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Hiya I have 09 Lexus is220d was wondering if there was some sort of brake upgrade for it. Not needed I know but mine don't seem to be doing much got drilled discs but seem to be worse and noisy. Heard gs300 fits is250 would this be the same for 220 ? 

 

Thankyou Luke. 

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Yes - GS300 brakes would fit IS220d, I am just not sure they would be "upgrade", generally it should be the same brakes between 250/220. What is considered an upgrade are the brakes from IS350 or GS350. The only thing to check is whenever you have solid or vented rear disks, on IS250 I know that for 2009 these would be vented, but IS220d I am not sure.

That said if your brakes are not doing much, why do you think this is necessary an "upgrade issue", do your brakes actually works as they suppose to? Maybe your callipers are stuck or you have some other issues related with the braking system? I am not sure throwing "bigger brakes" would solve the issue. Overall, I think that you need to define what you mean by "don't seem to be doing much" and fix the faults first before looking for upgrade. To be fair I was never very happy with the brake performance on IS250, but it was not the case that car does no brake, it was simply the case that front disks were wearing like crazy. Obviously it was automatic car, but front disks would not even last 2 sets of pads... so 30k-40k miles for the disks are pretty poor and they dusted a lot. As such fitting bigger brakes from GS300 or IS350 is kind of upgrade on maintenance, they last longer and dust less, but they do not provide "more braking power". I guess they fade less quickly, so if you braking repeatedly (like on the track), then IS350 brakes would work better for longer, but just by themselves in one time they would not help your braking distance - the key part here are tyres and nothing else.

Besides drilled disks not suppose to improve braking power, if anything they should be worse for power (less surface) and as you have experienced noisier. Drilled disks are mostly for show on normal cars and on racing cars like rally, they suppose to help to braking when disks are wet or dirty i.e. rally car gone over the puddle of mud and that mud is between disk and pad and if it has nowhere to escape, then car won't brake, but when there are holes the dirt and steam can escape and it allows for pads to make contact with disk. In very old racing cars there was as well issue with "pads gassing" when brakes were overheating, this gas was again preventing good contact and thus drilled disks were used. But as you can see - for normal car under normal circumstances this is never an issue... so drilled brakes are just for show.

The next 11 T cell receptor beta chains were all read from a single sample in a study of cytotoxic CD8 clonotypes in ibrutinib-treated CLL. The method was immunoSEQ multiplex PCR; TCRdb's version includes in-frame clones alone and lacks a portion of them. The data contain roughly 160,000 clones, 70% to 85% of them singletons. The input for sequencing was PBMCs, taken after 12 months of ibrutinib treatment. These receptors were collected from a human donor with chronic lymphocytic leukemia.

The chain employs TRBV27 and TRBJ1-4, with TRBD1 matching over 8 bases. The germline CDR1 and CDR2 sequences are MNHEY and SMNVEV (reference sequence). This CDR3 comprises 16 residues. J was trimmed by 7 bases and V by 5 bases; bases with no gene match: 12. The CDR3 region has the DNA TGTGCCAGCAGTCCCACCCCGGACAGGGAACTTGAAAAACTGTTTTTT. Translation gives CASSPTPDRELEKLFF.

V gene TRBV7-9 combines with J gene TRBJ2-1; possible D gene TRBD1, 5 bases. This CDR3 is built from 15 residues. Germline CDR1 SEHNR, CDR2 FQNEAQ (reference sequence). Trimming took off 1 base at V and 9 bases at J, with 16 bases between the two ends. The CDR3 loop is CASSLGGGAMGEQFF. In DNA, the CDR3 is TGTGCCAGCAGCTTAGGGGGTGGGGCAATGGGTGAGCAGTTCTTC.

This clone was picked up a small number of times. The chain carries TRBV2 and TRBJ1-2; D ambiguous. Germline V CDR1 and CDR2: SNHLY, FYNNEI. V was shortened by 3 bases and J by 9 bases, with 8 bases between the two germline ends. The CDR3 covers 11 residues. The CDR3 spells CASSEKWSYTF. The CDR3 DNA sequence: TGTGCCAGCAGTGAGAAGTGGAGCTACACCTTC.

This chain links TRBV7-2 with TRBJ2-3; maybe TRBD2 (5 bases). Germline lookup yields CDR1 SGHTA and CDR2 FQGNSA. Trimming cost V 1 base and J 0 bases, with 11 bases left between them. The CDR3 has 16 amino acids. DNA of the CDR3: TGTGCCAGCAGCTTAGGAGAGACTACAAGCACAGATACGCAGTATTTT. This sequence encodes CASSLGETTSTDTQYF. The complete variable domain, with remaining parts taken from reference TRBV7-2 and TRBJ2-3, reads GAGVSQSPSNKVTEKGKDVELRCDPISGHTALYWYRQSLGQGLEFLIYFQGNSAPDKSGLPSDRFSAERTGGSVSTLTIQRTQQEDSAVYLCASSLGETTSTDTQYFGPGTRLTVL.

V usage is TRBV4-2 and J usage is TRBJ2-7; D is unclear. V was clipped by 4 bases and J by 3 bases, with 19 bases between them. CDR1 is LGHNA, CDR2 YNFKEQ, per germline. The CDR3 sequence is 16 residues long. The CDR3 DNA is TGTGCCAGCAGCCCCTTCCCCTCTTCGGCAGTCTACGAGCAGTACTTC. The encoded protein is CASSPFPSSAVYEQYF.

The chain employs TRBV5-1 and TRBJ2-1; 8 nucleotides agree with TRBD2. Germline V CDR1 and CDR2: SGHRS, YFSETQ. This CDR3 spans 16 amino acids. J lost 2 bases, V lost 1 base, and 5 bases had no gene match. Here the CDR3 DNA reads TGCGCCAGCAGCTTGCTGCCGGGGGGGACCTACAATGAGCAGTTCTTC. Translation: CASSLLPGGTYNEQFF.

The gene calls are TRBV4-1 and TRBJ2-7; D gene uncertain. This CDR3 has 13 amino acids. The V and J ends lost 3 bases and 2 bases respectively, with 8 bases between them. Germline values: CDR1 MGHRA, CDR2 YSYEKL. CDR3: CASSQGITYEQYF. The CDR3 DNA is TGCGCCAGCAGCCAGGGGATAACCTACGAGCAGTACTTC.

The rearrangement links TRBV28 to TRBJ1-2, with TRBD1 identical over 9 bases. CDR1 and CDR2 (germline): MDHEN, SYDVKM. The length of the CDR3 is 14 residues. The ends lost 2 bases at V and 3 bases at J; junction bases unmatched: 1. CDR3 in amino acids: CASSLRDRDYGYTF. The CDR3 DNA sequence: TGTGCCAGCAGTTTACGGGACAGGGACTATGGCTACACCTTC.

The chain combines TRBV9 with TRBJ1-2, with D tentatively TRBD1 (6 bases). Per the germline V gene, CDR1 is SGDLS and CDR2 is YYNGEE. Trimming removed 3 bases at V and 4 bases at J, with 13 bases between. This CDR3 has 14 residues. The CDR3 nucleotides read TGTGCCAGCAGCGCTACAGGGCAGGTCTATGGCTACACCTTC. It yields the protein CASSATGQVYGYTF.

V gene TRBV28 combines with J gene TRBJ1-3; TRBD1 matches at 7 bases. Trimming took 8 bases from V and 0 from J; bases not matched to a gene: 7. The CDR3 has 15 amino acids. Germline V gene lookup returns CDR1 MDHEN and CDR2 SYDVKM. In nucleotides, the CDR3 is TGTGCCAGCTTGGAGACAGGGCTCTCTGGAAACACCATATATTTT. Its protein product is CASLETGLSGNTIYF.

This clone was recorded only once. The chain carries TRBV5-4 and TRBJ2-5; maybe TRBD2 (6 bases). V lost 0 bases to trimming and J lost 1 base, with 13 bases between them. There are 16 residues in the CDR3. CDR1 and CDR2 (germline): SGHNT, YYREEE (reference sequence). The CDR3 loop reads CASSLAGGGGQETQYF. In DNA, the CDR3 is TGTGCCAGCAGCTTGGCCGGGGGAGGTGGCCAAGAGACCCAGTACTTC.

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4 hours ago, Lukejjwhite said:

Hiya I have 09 Lexus is220d was wondering if there was some sort of brake upgrade for it. Not needed I know but mine don't seem to be doing much got drilled discs but seem to be worse and noisy. Heard gs300 fits is250 would this be the same for 220 ? 

 

Thankyou Luke. 

Can you lock up the wheels (invoke ABS) when you do an emergency stop?

Bigger brakes will not give better stopping power, that depends as much on tyre grip. What bigger brakes give is greater heat dispersion and more consistent repeated stops, not something one usually encounters on road driving.